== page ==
The Summer of the Great-Grandmother (Crosswicks Journal Series #2)

The Summer of the Great-Grandmother (Crosswicks Journal Series #2)

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by Madeleine L'Engle
     
 

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This journal offers a loving and poignant portrait of L'Engle's mother in old age that is more about living than dying.

Overview

This journal offers a loving and poignant portrait of L'Engle's mother in old age that is more about living than dying.

Editorial Reviews

Washington Post
Anyone who has dealt with, or will soon with, the death of a parent will find some solace, understanding, and companionship in this perceptive book, which is, in the end, more about living than about dying.
From the Publisher

"An honest and courageous account of the long summer the author watched her ninety-year-old mother slowly die." -The Horn Book

Product Details

ISBN-13:
9780062545060
Publisher:
HarperCollins Publishers
Publication date:
01/28/1984
Series:
Crosswicks Journal Series , #2
Edition description:
Reissue
Pages:
256
Sales rank:
190,829
Product dimensions:
5.31(w) x 8.00(h) x 0.58(d)

Meet the Author

Madeline L'Engle, the popular author of many books for children and adults, has interspersed her writing and teaching career with raising three children, maintaining an apartment in New York and a farmhouse of charming confusion which is called "Crosswicks."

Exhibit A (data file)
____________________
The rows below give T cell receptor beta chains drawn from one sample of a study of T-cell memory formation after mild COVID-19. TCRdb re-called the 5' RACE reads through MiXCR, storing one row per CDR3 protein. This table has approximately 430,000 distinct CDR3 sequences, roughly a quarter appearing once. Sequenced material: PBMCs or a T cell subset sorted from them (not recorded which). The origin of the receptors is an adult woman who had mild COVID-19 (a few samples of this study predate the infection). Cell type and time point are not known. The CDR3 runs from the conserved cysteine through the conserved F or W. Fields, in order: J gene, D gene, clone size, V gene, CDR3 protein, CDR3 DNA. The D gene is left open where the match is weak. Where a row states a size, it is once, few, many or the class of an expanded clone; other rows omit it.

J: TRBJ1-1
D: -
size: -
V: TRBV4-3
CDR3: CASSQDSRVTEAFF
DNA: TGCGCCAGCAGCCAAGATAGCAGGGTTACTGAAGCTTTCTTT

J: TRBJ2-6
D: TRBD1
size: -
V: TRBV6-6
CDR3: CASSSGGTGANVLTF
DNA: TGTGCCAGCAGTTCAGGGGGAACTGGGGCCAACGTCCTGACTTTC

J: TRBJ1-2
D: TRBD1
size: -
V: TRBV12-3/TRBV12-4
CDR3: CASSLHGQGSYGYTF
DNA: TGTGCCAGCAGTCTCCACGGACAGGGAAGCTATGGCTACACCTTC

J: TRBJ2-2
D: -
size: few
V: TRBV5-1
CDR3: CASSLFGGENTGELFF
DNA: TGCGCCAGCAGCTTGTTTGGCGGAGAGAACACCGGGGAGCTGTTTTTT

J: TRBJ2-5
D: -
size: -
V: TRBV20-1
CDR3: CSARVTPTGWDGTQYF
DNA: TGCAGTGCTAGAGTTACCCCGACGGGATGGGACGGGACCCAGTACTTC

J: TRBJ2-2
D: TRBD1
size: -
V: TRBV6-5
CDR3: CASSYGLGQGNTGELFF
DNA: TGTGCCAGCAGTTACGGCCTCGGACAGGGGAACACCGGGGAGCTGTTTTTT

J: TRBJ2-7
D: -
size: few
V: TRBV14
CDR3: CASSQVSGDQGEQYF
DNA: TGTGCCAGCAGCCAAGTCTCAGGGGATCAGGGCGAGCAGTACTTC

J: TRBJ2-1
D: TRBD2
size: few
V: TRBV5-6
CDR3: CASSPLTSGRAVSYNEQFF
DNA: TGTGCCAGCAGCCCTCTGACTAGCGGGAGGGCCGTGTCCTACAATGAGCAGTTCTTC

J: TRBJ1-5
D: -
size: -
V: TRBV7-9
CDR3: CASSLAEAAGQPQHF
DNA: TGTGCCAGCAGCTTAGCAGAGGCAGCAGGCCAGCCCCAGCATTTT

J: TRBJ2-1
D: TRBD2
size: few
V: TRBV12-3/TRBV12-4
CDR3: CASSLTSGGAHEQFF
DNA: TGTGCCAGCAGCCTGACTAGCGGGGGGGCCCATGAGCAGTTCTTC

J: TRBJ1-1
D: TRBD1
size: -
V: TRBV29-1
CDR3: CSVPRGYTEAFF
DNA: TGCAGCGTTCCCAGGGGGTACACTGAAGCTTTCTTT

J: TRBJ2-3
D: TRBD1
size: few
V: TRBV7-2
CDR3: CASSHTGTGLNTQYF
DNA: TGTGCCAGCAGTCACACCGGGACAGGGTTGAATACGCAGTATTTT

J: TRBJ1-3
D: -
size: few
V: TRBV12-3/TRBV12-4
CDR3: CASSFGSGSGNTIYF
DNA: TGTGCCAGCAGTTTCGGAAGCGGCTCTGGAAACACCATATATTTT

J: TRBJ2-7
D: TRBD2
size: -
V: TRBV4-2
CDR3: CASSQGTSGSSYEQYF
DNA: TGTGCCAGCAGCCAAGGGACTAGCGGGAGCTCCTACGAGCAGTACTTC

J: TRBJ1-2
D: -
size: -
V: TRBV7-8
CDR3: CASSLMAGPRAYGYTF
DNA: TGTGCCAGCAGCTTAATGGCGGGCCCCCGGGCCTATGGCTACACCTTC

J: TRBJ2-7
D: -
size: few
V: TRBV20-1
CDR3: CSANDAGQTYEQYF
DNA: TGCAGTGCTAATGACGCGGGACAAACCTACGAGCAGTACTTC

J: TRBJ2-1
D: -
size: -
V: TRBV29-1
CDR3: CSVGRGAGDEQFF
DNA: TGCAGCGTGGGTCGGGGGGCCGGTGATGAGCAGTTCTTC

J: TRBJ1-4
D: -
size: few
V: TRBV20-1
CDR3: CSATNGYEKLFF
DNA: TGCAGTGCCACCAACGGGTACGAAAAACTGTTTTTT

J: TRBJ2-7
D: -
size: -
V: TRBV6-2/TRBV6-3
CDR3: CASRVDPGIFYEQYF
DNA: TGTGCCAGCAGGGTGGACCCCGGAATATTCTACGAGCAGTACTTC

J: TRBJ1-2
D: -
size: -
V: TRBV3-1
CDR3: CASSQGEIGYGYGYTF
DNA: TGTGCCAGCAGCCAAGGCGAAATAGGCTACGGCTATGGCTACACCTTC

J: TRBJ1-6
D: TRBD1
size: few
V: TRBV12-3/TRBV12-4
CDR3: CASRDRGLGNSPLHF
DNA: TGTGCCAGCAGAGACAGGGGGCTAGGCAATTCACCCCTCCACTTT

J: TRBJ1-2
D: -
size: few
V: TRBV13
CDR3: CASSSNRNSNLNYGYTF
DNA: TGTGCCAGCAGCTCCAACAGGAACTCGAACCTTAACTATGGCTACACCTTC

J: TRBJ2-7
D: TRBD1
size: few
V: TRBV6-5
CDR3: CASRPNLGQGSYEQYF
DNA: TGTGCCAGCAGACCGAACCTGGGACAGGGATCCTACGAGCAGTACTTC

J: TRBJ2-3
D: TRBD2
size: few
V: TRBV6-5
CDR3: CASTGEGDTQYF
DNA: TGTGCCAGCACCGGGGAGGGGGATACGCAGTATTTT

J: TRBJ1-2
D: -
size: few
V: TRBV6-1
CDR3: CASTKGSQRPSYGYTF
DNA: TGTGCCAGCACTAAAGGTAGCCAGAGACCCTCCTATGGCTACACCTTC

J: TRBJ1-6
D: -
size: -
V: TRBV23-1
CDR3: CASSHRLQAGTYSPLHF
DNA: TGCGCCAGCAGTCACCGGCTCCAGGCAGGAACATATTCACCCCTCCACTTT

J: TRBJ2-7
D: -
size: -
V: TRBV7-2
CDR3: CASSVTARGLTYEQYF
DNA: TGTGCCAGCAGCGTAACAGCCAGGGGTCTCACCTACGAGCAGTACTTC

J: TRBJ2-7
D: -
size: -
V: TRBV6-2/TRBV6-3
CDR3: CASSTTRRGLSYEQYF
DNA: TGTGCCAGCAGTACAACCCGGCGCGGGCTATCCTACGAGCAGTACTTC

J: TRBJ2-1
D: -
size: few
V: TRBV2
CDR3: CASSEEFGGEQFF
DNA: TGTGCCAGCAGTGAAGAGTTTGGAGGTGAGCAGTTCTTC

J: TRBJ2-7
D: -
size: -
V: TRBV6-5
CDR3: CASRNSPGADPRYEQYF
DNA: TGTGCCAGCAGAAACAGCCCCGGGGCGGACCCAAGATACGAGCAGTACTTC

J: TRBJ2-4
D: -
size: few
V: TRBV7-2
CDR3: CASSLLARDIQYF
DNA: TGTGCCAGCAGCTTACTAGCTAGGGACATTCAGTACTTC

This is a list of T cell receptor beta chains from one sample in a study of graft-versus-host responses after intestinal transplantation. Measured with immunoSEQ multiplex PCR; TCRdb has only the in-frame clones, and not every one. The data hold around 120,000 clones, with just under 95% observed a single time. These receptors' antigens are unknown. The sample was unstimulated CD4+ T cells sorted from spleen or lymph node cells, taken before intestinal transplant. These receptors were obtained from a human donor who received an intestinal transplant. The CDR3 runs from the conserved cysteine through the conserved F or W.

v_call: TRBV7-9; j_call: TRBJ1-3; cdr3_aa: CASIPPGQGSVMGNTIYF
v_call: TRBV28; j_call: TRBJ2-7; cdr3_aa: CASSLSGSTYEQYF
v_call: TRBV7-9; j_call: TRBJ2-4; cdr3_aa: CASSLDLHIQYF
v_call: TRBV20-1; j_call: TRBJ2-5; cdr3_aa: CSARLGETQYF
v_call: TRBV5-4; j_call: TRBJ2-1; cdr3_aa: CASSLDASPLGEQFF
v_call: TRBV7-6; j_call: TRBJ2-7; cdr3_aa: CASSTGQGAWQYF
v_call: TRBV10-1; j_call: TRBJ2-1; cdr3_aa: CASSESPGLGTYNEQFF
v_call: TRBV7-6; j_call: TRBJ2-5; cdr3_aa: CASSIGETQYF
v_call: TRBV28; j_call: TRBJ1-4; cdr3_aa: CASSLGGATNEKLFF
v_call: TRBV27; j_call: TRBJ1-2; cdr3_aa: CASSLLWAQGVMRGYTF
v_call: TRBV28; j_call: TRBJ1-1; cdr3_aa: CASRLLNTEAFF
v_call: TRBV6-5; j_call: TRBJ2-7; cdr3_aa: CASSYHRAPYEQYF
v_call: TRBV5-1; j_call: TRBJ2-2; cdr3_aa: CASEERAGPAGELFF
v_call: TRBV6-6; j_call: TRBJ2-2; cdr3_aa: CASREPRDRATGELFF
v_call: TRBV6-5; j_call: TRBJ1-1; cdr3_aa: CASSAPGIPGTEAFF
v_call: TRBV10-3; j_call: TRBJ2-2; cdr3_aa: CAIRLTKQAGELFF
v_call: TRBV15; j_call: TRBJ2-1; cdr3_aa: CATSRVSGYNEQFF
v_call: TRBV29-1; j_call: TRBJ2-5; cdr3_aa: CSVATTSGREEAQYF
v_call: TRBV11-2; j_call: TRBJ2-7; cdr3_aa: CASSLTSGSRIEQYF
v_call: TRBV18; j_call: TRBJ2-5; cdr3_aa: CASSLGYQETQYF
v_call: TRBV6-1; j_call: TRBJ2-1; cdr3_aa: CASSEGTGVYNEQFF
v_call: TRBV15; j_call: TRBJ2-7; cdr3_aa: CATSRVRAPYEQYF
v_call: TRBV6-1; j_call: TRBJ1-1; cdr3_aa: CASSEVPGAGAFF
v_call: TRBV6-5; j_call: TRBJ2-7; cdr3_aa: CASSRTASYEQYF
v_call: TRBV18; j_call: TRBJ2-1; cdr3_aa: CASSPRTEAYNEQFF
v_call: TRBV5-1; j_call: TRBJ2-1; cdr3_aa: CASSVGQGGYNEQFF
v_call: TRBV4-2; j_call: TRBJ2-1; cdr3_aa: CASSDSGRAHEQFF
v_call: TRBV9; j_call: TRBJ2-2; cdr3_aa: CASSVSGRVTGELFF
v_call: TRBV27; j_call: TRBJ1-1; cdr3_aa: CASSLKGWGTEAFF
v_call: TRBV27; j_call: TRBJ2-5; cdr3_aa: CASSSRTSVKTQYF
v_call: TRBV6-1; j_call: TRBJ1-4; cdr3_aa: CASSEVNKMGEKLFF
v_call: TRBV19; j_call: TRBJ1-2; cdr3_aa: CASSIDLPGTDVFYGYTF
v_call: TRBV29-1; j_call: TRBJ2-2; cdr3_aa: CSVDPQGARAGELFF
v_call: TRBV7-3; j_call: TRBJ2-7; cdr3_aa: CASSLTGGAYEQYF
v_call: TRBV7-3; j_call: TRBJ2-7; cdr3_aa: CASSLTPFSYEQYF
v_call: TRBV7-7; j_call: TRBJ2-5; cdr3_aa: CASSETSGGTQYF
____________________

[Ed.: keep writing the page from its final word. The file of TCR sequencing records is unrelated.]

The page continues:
Brief Biography

Date of Birth:
January 12, 1918
Date of Death:
September 6, 2007
Place of Birth:
New York, NY
Place of Death:
Litchfield, CT
Education:
Smith College, 1941

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Summer of the Great-Grandmother: A Crosswicks Journal 4 out of 5 based on 0 ratings. 2 reviews.
Anonymous More than 1 year ago
JenCM More than 1 year ago
I have read L'Engle's A Ring of Endless Light nearly every year since I first discovered it, so I could trace many of the thoughts, scenes, details, and philosophies back to Summer of the Great-Grandmother. Her experiences as care-giver for her mother carried over into her fiction. I loved Summer of the Great-Grandmother for many of the same reasons I love A Ring of Endless Light: they both affirm the value of individuals, the importance of family, the necessity of exploring outlets for grief, the need for the knowledge that "it's alright" and "it's all right." L'Engle never settles for easy answers, but always finds hope, even in the midst of great pain.